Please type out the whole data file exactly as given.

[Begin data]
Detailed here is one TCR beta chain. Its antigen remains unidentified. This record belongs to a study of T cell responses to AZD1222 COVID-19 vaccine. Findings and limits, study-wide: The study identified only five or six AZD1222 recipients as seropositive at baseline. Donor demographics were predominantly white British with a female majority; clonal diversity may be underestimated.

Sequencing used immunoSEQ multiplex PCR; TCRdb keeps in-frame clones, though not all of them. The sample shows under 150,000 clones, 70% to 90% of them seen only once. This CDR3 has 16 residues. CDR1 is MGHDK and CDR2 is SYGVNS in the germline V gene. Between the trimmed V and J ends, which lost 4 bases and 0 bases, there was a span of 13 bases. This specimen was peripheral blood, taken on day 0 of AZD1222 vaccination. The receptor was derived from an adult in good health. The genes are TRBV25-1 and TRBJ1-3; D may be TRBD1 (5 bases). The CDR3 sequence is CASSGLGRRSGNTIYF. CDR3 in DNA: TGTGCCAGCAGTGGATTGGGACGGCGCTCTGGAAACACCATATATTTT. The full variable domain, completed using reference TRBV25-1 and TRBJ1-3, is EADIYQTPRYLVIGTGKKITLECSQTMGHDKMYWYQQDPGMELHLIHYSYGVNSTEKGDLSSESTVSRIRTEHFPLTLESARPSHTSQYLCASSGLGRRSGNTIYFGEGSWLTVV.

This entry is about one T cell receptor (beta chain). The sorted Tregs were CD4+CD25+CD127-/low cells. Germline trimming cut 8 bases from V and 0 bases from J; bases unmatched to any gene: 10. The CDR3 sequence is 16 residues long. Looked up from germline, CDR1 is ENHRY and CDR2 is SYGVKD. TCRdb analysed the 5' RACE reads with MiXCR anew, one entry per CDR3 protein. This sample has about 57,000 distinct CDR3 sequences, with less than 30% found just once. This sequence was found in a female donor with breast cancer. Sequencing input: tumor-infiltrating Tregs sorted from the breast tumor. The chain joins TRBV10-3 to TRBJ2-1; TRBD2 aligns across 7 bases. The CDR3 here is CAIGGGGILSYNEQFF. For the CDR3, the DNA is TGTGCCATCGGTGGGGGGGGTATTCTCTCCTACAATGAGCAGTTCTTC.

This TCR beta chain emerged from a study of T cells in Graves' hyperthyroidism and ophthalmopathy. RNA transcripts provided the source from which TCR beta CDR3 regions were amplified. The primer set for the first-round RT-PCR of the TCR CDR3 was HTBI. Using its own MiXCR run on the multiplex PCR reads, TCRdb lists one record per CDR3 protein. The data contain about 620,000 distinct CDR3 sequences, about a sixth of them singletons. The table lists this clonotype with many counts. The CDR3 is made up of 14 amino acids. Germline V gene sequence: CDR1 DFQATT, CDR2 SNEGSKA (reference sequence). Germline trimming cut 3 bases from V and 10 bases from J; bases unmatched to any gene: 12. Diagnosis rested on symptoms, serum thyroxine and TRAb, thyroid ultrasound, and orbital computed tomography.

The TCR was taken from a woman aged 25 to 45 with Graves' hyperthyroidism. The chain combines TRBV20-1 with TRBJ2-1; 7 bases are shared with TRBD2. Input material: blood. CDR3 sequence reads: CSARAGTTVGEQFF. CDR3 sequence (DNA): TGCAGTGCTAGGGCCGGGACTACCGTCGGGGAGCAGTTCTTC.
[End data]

Detailed here is one TCR beta chain. Its antigen remains unidentified. This record belongs to a study of T cell responses to AZD1222 COVID-19 vaccine. Findings and limits, study-wide: The study identified only five or six AZD1222 recipients as seropositive at baseline. Donor demographics were predominantly white British with a female majority; clonal diversity may be underestimated.

Sequencing used immunoSEQ multiplex PCR; TCRdb keeps in-frame clones, though not all of them. The sample shows under 150,000 clones, 70% to 90% of them seen only once. This CDR3 has 16 residues. CDR1 is MGHDK and CDR2 is SYGVNS in the germline V gene. Between the trimmed V and J ends, which lost 4 bases and 0 bases, there was a span of 13 bases. This specimen was peripheral blood, taken on day 0 of AZD1222 vaccination. The receptor was derived from an adult in good health. The genes are TRBV25-1 and TRBJ1-3; D may be TRBD1 (5 bases). The CDR3 sequence is CASSGLGRRSGNTIYF. CDR3 in DNA: TGTGCCAGCAGTGGATTGGGACGGCGCTCTGGAAACACCATATATTTT. The full variable domain, completed using reference TRBV25-1 and TRBJ1-3, is EADIYQTPRYLVIGTGKKITLECSQTMGHDKMYWYQQDPGMELHLIHYSYGVNSTEKGDLSSESTVSRIRTEHFPLTLESARPSHTSQYLCASSGLGRRSGNTIYFGEGSWLTVV.

This entry is about one T cell receptor (beta chain). The sorted Tregs were CD4+CD25+CD127-/low cells. Germline trimming cut 8 bases from V and 0 bases from J; bases unmatched to any gene: 10. The CDR3 sequence is 16 residues long. Looked up from germline, CDR1 is ENHRY and CDR2 is SYGVKD. TCRdb analysed the 5' RACE reads with MiXCR anew, one entry per CDR3 protein. This sample has about 57,000 distinct CDR3 sequences, with less than 30% found just once. This sequence was found in a female donor with breast cancer. Sequencing input: tumor-infiltrating Tregs sorted from the breast tumor. The chain joins TRBV10-3 to TRBJ2-1; TRBD2 aligns across 7 bases. The CDR3 here is CAIGGGGILSYNEQFF. For the CDR3, the DNA is TGTGCCATCGGTGGGGGGGGTATTCTCTCCTACAATGAGCAGTTCTTC.

This TCR beta chain emerged from a study of T cells in Graves' hyperthyroidism and ophthalmopathy. RNA transcripts provided the source from which TCR beta CDR3 regions were amplified. The primer set for the first-round RT-PCR of the TCR CDR3 was HTBI. Using its own MiXCR run on the multiplex PCR reads, TCRdb lists one record per CDR3 protein. The data contain about 620,000 distinct CDR3 sequences, about a sixth of them singletons. The table lists this clonotype with many counts. The CDR3 is made up of 14 amino acids. Germline V gene sequence: CDR1 DFQATT, CDR2 SNEGSKA (reference sequence). Germline trimming cut 3 bases from V and 10 bases from J; bases unmatched to any gene: 12. Diagnosis rested on symptoms, serum thyroxine and TRAb, thyroid ultrasound, and orbital computed tomography.

The TCR was taken from a woman aged 25 to 45 with Graves' hyperthyroidism. The chain combines TRBV20-1 with TRBJ2-1; 7 bases are shared with TRBD2. Input material: blood. CDR3 sequence reads: CSARAGTTVGEQFF. CDR3 sequence (DNA): TGCAGTGCTAGGGCCGGGACTACCGTCGGGGAGCAGTTCTTC.